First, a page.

A different horizon: Native American views on leadership

So much of what we teach, read, and aspire to as leaders is based on a set of premises that we take for granted based on a platform of cultural, historic, political, and social experience.

University of Nebraska Associate Professor Miles Bryant published a 1996 article examining leadership values through a lens of culture. Leading a group of graduate students, Bryant sought to understand how leadership is understood from the varied perspectives from the members of six different Native American tribes. While Native Americans exist within the framework of larger American culture, many tribes retain a tribal culture that is quite separate from the majority one. Native understandings of leadership provide one useful contrast to our usual conceptions of the topic.

The following is certainly not intended as a “right or wrong” checklist of points of view, but rather, as a way to broaden your own journey as a leader. Here are a few examples from Bryant’s analysis.

1. Time. Time is a precious commodity to best-selling management theorists. When a participant notes that only so much time remains for a group to arrive at a solution to a group problem, this behavior is understood as indicative of strong leadership. We are constantly urged to be efficient and “make good use of our time.” Conversely, time as a critical ingredient of action is essentially absent from Native American thinking: things happen when people are ready for them to happen, or are determined by the nature of events.

2. Accountability. In popular mainstream theory, the leader shoulders responsibility for the work and the behavior of others, and is expected to motivate others to do their work. Harry Truman famously had a sign on his desk: “The buck stops here.” This definition of a singular role of a leader is not present in Native culture; hierarchy is much more fluid and not essential to success.

3. Individuality. In Western popular culture, individual responsibility–the idea that one person is ultimately responsible for his or her achievement or success–has launched a multitude of self-help books and weekend seminars. In Native American thinking, the opposite is true: accountability is held by the group—by all, to all.

4. Decision-making. In a traditional Native American circle, no one serves as the “hub.” People speak and people listen until the topic has run its course and the need for action becomes known. Contrast this with our usual corporate framework where subordinates direct their attention to the center of the circle (and may not be encouraged to communicate in any other direction), where the leader determines how much discussion will occur and what action will be taken.

5. Promoting one’s image. Much is made in American business of defining one’s own brand and driving how we wish to be perceived by employers, clients, and so on. This is another way that Native American’s definition of leadership provides a profound contrast. A Native American person does not seek to stand out or promote his/her advancement; it is considered inappropriate to manipulate one’s image in self-aggrandizing ways.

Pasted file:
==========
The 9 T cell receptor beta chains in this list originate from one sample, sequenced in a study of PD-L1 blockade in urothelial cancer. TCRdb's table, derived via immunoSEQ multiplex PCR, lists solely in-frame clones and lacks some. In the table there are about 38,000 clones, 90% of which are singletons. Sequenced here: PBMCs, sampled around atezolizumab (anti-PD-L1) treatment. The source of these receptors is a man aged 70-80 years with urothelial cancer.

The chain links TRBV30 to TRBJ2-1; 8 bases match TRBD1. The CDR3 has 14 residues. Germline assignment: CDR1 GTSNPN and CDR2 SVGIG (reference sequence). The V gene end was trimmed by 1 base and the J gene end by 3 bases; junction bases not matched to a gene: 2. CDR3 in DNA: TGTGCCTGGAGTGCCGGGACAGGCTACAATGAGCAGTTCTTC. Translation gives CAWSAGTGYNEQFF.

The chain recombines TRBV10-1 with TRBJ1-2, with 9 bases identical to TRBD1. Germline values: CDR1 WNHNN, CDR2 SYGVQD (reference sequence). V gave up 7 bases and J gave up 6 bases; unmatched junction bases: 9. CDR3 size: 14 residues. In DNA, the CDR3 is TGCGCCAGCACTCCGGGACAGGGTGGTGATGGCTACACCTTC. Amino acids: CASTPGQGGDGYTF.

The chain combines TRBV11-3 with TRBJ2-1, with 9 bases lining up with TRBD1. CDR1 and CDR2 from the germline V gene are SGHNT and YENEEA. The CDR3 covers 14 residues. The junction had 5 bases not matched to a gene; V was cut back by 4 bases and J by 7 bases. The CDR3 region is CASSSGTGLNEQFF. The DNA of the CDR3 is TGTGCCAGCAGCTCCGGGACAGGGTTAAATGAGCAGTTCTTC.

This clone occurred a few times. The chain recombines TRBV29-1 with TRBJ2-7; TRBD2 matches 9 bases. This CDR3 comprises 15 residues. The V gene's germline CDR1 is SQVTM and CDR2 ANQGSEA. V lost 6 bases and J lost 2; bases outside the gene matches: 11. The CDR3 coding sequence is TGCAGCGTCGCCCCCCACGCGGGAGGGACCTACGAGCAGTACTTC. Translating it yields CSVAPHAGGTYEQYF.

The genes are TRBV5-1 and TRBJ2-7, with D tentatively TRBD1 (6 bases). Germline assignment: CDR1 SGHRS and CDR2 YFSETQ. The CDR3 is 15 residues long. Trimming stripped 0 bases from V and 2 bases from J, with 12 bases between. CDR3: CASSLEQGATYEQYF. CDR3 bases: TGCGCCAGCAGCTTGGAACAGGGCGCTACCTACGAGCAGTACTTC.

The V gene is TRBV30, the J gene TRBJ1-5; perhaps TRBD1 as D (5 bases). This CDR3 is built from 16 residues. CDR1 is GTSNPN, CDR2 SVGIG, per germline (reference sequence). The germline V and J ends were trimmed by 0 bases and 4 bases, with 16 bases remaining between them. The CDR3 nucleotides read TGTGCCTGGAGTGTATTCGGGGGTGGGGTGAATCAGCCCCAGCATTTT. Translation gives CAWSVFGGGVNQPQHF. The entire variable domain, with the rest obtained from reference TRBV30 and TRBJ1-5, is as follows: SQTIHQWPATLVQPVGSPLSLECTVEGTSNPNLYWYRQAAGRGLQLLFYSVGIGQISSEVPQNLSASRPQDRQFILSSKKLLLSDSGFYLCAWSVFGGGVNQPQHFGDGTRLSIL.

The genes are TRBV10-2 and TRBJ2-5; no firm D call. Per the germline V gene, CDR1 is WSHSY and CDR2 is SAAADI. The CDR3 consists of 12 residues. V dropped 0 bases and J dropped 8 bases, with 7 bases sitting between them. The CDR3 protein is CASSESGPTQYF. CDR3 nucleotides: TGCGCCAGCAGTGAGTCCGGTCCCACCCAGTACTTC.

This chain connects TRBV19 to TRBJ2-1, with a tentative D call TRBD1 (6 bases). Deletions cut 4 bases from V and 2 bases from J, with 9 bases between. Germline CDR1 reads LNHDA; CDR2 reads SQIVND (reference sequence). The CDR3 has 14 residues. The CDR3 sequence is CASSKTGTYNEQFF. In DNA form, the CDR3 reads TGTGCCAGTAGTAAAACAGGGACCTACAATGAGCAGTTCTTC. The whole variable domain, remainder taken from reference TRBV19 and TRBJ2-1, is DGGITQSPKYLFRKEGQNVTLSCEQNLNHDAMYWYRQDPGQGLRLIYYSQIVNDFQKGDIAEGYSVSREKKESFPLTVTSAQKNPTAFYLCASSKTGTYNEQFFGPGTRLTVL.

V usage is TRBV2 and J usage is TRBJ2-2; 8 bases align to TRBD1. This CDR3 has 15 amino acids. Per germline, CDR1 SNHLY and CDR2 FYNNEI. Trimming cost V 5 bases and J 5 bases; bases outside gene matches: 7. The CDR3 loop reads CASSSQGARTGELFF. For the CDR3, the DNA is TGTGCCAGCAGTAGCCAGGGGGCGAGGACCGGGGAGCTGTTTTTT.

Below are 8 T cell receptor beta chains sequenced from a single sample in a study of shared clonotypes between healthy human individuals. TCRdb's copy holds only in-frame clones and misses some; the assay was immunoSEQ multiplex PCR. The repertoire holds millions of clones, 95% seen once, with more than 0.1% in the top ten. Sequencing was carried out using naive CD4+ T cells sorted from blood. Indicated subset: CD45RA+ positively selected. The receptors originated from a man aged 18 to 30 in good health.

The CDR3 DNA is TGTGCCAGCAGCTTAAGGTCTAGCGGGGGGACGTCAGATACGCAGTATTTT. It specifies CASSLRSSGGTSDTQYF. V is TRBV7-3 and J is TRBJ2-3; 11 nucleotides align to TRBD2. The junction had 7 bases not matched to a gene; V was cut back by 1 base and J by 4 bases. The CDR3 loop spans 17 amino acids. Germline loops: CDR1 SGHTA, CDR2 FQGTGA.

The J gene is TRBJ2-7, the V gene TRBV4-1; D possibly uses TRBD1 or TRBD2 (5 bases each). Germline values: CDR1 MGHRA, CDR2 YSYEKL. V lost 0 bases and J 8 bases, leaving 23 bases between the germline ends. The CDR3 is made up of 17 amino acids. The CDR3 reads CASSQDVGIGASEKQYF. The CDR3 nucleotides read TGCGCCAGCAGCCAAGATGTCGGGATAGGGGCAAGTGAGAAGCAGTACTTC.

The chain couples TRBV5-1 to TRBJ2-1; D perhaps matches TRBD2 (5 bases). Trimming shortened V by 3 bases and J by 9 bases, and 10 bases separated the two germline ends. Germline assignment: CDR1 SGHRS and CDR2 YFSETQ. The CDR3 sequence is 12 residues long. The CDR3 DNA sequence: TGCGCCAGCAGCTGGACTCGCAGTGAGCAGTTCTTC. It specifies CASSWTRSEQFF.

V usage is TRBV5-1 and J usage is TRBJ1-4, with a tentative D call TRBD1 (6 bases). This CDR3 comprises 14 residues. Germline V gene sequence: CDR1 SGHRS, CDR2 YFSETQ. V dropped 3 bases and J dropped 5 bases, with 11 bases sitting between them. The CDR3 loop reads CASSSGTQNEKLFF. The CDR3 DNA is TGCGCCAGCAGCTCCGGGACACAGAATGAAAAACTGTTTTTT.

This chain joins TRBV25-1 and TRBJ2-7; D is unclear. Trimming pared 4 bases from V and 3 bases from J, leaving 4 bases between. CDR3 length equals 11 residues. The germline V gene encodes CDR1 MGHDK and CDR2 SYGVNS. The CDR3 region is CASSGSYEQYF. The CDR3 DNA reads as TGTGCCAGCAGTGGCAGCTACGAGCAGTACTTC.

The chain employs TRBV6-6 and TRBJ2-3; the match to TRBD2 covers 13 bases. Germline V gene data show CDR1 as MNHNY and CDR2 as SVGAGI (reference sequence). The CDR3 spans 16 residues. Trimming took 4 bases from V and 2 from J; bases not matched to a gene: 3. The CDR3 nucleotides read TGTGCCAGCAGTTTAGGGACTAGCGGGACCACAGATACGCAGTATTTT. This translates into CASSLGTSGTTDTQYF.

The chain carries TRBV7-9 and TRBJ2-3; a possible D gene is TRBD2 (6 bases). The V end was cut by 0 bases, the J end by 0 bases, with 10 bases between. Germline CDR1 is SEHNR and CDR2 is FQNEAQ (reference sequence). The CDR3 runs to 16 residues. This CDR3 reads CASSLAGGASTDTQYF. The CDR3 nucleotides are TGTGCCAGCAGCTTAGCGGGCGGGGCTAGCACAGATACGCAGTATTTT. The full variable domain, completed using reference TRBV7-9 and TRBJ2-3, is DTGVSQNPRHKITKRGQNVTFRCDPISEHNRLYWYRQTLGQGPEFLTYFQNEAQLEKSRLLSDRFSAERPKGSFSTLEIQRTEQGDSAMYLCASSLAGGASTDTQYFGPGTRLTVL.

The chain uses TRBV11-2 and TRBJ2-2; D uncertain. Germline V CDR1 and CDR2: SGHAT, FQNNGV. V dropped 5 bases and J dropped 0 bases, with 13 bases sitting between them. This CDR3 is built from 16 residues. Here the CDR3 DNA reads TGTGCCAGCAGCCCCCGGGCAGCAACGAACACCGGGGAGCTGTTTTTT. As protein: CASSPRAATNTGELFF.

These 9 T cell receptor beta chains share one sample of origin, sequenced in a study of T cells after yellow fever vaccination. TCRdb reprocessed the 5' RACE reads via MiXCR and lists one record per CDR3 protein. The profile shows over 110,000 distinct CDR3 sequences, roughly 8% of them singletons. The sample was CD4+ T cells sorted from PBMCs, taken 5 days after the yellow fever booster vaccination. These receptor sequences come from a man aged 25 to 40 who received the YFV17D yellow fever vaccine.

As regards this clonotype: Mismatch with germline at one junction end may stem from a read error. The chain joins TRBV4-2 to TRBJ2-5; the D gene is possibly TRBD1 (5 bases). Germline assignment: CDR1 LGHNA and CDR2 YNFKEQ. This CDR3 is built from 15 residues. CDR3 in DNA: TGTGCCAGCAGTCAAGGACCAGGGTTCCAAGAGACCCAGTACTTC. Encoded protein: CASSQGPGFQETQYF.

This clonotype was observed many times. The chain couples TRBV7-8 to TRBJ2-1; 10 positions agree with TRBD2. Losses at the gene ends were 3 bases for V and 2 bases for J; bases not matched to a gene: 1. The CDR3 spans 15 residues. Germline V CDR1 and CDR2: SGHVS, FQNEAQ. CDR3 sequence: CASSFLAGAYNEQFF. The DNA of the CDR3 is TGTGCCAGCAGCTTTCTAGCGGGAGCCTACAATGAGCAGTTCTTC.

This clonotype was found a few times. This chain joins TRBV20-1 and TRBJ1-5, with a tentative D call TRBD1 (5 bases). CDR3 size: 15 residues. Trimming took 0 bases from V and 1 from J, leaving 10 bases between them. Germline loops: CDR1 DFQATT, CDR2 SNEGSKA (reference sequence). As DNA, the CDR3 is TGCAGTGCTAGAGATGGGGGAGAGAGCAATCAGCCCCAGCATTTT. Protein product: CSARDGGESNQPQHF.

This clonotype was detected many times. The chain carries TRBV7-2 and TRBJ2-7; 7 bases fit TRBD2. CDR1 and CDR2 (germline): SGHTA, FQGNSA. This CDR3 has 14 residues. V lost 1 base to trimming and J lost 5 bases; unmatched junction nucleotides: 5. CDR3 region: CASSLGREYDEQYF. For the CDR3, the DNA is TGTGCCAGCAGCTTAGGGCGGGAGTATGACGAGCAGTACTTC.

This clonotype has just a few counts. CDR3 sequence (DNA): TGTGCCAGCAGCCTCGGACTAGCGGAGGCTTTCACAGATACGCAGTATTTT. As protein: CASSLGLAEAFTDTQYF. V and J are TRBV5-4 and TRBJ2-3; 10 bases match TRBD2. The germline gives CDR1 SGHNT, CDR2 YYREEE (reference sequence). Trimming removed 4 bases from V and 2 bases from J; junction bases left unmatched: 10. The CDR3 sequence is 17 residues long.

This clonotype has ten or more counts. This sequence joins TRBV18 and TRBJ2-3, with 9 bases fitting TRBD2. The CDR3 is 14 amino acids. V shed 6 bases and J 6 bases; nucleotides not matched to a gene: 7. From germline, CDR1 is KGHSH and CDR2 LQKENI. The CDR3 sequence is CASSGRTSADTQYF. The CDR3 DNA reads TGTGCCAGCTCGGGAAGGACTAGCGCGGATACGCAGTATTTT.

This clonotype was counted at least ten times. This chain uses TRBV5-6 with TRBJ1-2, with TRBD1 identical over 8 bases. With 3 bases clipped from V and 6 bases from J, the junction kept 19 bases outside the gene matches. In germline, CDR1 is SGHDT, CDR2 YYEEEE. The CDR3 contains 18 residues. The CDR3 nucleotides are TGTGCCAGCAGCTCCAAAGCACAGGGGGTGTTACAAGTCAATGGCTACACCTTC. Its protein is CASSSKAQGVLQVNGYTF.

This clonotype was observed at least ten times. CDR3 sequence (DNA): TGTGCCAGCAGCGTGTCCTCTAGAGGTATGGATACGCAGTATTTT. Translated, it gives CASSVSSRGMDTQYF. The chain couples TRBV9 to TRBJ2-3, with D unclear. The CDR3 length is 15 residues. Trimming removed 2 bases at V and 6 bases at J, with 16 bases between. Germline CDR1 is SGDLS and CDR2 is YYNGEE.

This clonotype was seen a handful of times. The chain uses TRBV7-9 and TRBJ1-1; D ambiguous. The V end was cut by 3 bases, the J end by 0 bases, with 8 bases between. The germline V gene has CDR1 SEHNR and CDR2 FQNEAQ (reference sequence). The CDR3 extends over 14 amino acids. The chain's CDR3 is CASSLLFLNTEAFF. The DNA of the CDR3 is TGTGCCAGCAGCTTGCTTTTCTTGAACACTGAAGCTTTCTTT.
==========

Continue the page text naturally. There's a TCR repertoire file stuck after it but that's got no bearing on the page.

6. Roles defined by organizational structure. Think how often we base our understanding of a group, and our role in it, by viewing an organization chart. Yet this definition of titles and function is not critical in Native American thinking, but rather, value is placed on a person who can serve as a “water carrier”—the person who does what needs to be done when it needs to be done, regardless of role or authority.

7. Creating understanding. Consider for a moment the usual role of a teacher or trainer in our society: this person has information or understanding and is responsible for conveying it to the larger group. Native American culture, in a stark contrast, nurtures a value that Bryant calls “non-interference.” This literally means that a person defines trust as a willingness not to interfere in how others construct their understandings. Interference suggests that one party is subordinate to another in terms of establishing an agenda for action; non-interference does not assume a direct and active responsibility for the perspective of another person.

8. Setting goals. Obviously all humans strive to conduct their lives based on overriding values and beliefs, a vision of existence, yes. But to consciously set out to define an outcome at the onset, to develop objectives and tactics to reach it, to assign roles and responsibilities for different deliverables, and so on—in other words, what we typically consider an appropriate strategic planning process—is somewhat contrary to the collectivist leadership style of the Native American culture. Bryant refers to the Native desired process for action as being “decentralized, organic, and intuitive.”

9. Family and relatives. This is one of the most obvious examples of a clash in cultural practice between majority leadership values and Native American culture. Nepotism is generally considered by mainstream American to be unethical and undesirable, yet in Native culture the obligation to promote the interests of your family and kin is one of the first obligations as a leader.

10. Humility and self-depreciation. It is intrinsic in Native Culture not to seek to be the sole spokesperson for the whole, and to apologize for not properly capturing the words of others. In that spirit, know that this is a brief list of considerations, which warrant much deeper study. We encourage you to embark on your own journey of Native American leadership values, including Bryant’s work but certainly through the writings of many others as well.




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